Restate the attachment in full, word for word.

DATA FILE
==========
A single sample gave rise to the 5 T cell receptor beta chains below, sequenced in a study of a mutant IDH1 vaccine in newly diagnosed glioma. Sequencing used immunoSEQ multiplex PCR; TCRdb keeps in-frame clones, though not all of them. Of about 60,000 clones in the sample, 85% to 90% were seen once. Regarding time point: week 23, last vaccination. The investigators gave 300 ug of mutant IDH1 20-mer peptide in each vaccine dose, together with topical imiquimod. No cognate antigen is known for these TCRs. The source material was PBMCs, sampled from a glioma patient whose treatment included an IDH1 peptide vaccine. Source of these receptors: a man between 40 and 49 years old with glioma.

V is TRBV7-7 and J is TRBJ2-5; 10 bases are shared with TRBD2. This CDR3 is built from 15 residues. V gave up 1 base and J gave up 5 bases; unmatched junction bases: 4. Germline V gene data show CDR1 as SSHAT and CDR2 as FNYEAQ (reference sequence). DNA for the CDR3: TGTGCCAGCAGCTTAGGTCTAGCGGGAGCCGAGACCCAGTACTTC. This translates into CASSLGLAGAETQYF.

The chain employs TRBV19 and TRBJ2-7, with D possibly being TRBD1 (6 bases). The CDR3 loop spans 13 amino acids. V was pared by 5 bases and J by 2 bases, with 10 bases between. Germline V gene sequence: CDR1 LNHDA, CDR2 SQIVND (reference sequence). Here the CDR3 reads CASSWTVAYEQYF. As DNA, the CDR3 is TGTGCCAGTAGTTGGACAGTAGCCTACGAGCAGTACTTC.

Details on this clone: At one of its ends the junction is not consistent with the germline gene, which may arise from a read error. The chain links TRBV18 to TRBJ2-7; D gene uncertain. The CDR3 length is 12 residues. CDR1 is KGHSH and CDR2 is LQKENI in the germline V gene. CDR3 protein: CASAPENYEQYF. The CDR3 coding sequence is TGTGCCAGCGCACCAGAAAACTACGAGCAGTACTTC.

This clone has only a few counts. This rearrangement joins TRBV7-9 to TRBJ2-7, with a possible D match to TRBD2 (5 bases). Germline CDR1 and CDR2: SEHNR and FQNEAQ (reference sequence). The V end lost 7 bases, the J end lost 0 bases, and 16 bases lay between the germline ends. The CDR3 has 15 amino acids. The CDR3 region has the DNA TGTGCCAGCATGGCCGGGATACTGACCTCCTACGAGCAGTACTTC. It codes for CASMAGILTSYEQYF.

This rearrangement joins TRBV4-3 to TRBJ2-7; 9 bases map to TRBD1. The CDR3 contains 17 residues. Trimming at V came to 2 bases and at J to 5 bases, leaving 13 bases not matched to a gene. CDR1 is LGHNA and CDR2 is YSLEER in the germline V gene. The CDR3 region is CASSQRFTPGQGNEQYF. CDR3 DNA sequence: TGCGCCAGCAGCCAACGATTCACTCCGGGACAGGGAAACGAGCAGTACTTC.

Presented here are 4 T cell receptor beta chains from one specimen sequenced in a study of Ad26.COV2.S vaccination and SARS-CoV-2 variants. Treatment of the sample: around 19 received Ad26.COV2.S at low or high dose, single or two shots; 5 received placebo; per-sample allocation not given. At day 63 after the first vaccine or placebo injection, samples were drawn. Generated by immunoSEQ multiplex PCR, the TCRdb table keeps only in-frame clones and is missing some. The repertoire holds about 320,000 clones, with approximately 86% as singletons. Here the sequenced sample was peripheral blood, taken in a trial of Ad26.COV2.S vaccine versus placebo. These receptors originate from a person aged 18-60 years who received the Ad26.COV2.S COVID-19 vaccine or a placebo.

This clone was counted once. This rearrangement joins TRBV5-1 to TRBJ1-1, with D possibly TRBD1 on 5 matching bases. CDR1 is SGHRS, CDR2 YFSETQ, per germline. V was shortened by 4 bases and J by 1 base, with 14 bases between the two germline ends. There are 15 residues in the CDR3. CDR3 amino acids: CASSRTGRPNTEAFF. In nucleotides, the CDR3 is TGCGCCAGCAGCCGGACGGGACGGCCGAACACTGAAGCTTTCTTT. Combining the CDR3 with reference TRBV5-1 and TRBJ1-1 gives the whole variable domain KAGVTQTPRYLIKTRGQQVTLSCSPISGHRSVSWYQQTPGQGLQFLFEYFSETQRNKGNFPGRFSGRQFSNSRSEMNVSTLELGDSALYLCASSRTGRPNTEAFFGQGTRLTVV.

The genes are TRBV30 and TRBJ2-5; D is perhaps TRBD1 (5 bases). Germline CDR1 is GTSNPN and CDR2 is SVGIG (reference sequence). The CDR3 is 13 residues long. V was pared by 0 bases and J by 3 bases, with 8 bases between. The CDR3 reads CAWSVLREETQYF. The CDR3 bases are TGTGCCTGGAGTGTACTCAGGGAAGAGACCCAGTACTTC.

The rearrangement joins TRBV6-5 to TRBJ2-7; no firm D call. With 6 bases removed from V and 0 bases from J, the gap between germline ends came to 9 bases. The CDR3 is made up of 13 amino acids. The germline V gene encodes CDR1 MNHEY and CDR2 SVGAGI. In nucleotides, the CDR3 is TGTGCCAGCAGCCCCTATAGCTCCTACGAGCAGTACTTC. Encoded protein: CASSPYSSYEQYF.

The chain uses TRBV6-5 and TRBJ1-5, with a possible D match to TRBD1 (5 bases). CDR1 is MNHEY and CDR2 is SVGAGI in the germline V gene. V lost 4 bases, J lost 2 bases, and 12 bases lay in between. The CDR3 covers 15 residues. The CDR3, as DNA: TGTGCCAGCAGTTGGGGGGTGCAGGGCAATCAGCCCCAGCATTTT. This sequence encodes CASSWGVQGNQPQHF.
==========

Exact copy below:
A single sample gave rise to the 5 T cell receptor beta chains below, sequenced in a study of a mutant IDH1 vaccine in newly diagnosed glioma. Sequencing used immunoSEQ multiplex PCR; TCRdb keeps in-frame clones, though not all of them. Of about 60,000 clones in the sample, 85% to 90% were seen once. Regarding time point: week 23, last vaccination. The investigators gave 300 ug of mutant IDH1 20-mer peptide in each vaccine dose, together with topical imiquimod. No cognate antigen is known for these TCRs. The source material was PBMCs, sampled from a glioma patient whose treatment included an IDH1 peptide vaccine. Source of these receptors: a man between 40 and 49 years old with glioma.

V is TRBV7-7 and J is TRBJ2-5; 10 bases are shared with TRBD2. This CDR3 is built from 15 residues. V gave up 1 base and J gave up 5 bases; unmatched junction bases: 4. Germline V gene data show CDR1 as SSHAT and CDR2 as FNYEAQ (reference sequence). DNA for the CDR3: TGTGCCAGCAGCTTAGGTCTAGCGGGAGCCGAGACCCAGTACTTC. This translates into CASSLGLAGAETQYF.

The chain employs TRBV19 and TRBJ2-7, with D possibly being TRBD1 (6 bases). The CDR3 loop spans 13 amino acids. V was pared by 5 bases and J by 2 bases, with 10 bases between. Germline V gene sequence: CDR1 LNHDA, CDR2 SQIVND (reference sequence). Here the CDR3 reads CASSWTVAYEQYF. As DNA, the CDR3 is TGTGCCAGTAGTTGGACAGTAGCCTACGAGCAGTACTTC.

Details on this clone: At one of its ends the junction is not consistent with the germline gene, which may arise from a read error. The chain links TRBV18 to TRBJ2-7; D gene uncertain. The CDR3 length is 12 residues. CDR1 is KGHSH and CDR2 is LQKENI in the germline V gene. CDR3 protein: CASAPENYEQYF. The CDR3 coding sequence is TGTGCCAGCGCACCAGAAAACTACGAGCAGTACTTC.

This clone has only a few counts. This rearrangement joins TRBV7-9 to TRBJ2-7, with a possible D match to TRBD2 (5 bases). Germline CDR1 and CDR2: SEHNR and FQNEAQ (reference sequence). The V end lost 7 bases, the J end lost 0 bases, and 16 bases lay between the germline ends. The CDR3 has 15 amino acids. The CDR3 region has the DNA TGTGCCAGCATGGCCGGGATACTGACCTCCTACGAGCAGTACTTC. It codes for CASMAGILTSYEQYF.

This rearrangement joins TRBV4-3 to TRBJ2-7; 9 bases map to TRBD1. The CDR3 contains 17 residues. Trimming at V came to 2 bases and at J to 5 bases, leaving 13 bases not matched to a gene. CDR1 is LGHNA and CDR2 is YSLEER in the germline V gene. The CDR3 region is CASSQRFTPGQGNEQYF. CDR3 DNA sequence: TGCGCCAGCAGCCAACGATTCACTCCGGGACAGGGAAACGAGCAGTACTTC.

Presented here are 4 T cell receptor beta chains from one specimen sequenced in a study of Ad26.COV2.S vaccination and SARS-CoV-2 variants. Treatment of the sample: around 19 received Ad26.COV2.S at low or high dose, single or two shots; 5 received placebo; per-sample allocation not given. At day 63 after the first vaccine or placebo injection, samples were drawn. Generated by immunoSEQ multiplex PCR, the TCRdb table keeps only in-frame clones and is missing some. The repertoire holds about 320,000 clones, with approximately 86% as singletons. Here the sequenced sample was peripheral blood, taken in a trial of Ad26.COV2.S vaccine versus placebo. These receptors originate from a person aged 18-60 years who received the Ad26.COV2.S COVID-19 vaccine or a placebo.

This clone was counted once. This rearrangement joins TRBV5-1 to TRBJ1-1, with D possibly TRBD1 on 5 matching bases. CDR1 is SGHRS, CDR2 YFSETQ, per germline. V was shortened by 4 bases and J by 1 base, with 14 bases between the two germline ends. There are 15 residues in the CDR3. CDR3 amino acids: CASSRTGRPNTEAFF. In nucleotides, the CDR3 is TGCGCCAGCAGCCGGACGGGACGGCCGAACACTGAAGCTTTCTTT. Combining the CDR3 with reference TRBV5-1 and TRBJ1-1 gives the whole variable domain KAGVTQTPRYLIKTRGQQVTLSCSPISGHRSVSWYQQTPGQGLQFLFEYFSETQRNKGNFPGRFSGRQFSNSRSEMNVSTLELGDSALYLCASSRTGRPNTEAFFGQGTRLTVV.

The genes are TRBV30 and TRBJ2-5; D is perhaps TRBD1 (5 bases). Germline CDR1 is GTSNPN and CDR2 is SVGIG (reference sequence). The CDR3 is 13 residues long. V was pared by 0 bases and J by 3 bases, with 8 bases between. The CDR3 reads CAWSVLREETQYF. The CDR3 bases are TGTGCCTGGAGTGTACTCAGGGAAGAGACCCAGTACTTC.

The rearrangement joins TRBV6-5 to TRBJ2-7; no firm D call. With 6 bases removed from V and 0 bases from J, the gap between germline ends came to 9 bases. The CDR3 is made up of 13 amino acids. The germline V gene encodes CDR1 MNHEY and CDR2 SVGAGI. In nucleotides, the CDR3 is TGTGCCAGCAGCCCCTATAGCTCCTACGAGCAGTACTTC. Encoded protein: CASSPYSSYEQYF.

The chain uses TRBV6-5 and TRBJ1-5, with a possible D match to TRBD1 (5 bases). CDR1 is MNHEY and CDR2 is SVGAGI in the germline V gene. V lost 4 bases, J lost 2 bases, and 12 bases lay in between. The CDR3 covers 15 residues. The CDR3, as DNA: TGTGCCAGCAGTTGGGGGGTGCAGGGCAATCAGCCCCAGCATTTT. This sequence encodes CASSWGVQGNQPQHF.